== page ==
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Relatives of family killed in Texas massacre file claim against Air Force

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Christina Osborn and her children Alexander Osborn and Bella Araiza visit a makeshift memorial for the victims of the shooting at Sutherland Springs Baptist Church, Sunday, Nov. 12, 2017, in Sutherland Springs, Texas. (AP Photo/Eric Gay) Christina Osborn and her children Alexander Osborn and Bella Araiza visit a makeshift memorial for the victims of the shooting at Sutherland Springs Baptist Church, Sunday, Nov. 12, 2017, in Sutherland Springs, Texas. (AP Photo/Eric Gay)

(CNN) -- A Texas family that lost eight members, including a woman who was pregnant, in a mass church shooting has filed a wrongful death claim against the US military, asserting the Air Force's negligence helped the gunman acquire his weapons.

Joe and Claryce Holcombe allege in their claim that the Air Force should have reported gunman Devin Patrick Kelley's domestic violence conviction to a federal agency, which would have stopped him from legally purchasing firearms.

The Air Force failed to follow its policies and that "directly caused this horrific tragedy," the claim says.

"We want to see this sort of thing not happen again, and I think if the Air Force had have done its job properly this wouldn't have happened," Joe Holcombe told CNN affiliate KABB/WOAI.

Kelley killed 25 people and an unborn child the morning of November 5 as the congregation at the small First Baptist Church in Sutherland Springs worshipped.

"Although (Kelley) undoubtedly 'pulled the trigger' that resulted in injuries and death of J.B. Holcombe and others, the failures of the US Air Force, and others, allowed the shooter to purchase, own and/or possess the semiautomatic rifle, ammunition and body armor he used," the claim says. J.B. Holcombe, 60, was Joe and Claryce Holcombe's son. He was shot in the back as he walked to the pulpit, the claim says.

Holcombe family attorney Rob Ammons told Kabb/WOAI: "I think anyone, even Joe Holcombe, who is a member of the National Rifle Association and owns firearms, everyone would agree, we don't want guns in the hands of people like Devin Patrick Kelley."

Kelley served in logistics readiness at Holloman Air Force Base in New Mexico starting in 2010. He was court-martialed in 2012 for two counts of Article 128 of the Uniform Code of Military Justice, assault on his spouse and assault on their child, spokeswoman Ann Stefanek said.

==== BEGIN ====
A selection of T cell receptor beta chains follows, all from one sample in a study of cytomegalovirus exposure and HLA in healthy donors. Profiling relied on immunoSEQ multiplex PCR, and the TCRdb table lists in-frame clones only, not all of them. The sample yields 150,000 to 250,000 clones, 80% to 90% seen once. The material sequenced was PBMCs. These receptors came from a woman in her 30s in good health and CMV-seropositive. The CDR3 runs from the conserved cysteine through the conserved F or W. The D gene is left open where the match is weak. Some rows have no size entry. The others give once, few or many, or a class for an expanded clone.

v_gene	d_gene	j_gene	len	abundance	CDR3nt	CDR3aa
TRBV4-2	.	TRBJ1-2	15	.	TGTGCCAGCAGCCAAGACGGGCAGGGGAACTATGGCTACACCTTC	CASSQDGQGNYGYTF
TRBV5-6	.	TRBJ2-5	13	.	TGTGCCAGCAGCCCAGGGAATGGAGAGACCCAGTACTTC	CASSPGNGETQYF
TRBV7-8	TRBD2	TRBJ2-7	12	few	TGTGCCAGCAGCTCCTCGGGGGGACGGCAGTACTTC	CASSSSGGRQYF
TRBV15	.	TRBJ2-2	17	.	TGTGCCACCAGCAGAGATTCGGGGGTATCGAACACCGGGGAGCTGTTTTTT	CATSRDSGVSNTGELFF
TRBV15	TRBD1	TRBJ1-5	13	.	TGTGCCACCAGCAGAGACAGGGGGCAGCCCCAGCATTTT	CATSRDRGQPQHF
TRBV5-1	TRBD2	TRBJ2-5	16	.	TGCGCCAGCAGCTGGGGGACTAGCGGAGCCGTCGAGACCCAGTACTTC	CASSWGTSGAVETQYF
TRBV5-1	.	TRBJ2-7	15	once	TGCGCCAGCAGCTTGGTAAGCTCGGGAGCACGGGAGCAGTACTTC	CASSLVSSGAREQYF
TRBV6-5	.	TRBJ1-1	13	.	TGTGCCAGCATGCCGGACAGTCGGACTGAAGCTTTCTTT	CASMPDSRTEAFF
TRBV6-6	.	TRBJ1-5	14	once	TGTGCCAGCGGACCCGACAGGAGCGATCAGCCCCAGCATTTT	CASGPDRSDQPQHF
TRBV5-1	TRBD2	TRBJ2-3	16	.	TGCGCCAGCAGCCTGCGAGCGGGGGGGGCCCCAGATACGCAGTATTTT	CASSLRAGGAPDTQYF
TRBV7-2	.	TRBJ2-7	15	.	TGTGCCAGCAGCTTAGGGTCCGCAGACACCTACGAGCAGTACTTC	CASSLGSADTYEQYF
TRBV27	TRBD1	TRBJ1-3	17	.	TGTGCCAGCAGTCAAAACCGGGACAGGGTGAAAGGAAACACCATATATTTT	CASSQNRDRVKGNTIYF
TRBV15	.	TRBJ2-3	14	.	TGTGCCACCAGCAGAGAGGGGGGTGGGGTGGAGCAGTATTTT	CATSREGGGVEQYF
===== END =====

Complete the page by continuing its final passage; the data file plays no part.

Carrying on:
Kelley received a bad conduct discharge, confinement for 12 months and a reduction in rank, she said.

The Air Force did not provide a date of the discharge, but his military record indicates he left the service in May 2014.

"Initial information indicates that Kelley's domestic violence offense was not entered into the National Criminal Information Center database by the Holloman Air Force Base Office of Special Investigations," an Air Force statement issued two days after the shooting said.

The Air Force said Tuesday that preliminary findings by its inspector general confirmed the proper personnel at Holloman Air Force Base did not report required information to civilian law enforcement in Kelley's case.

A review that began after the killings is ongoing but has found the error is not "an isolated incident and similar reporting lapses occurred at other locations."

The Air Force statement said changes have been made so far to information verification, software, checklists, and training.

The service is going back through records from as far back as 2002, the statement said.

It is unclear what financial compensation the Holcombe family is asking for in the death of J.B. Holcombe; the figure in the claim is redacted.

Kelley was found dead in his vehicle after he drove away from the church, being chased by two good Samaritans -- including one who had wounded Kelley.


By Steve Almasy and Jamiel Lynch CNN

CNN's Zachary Cohen and Ryan Browne contributed to this report.

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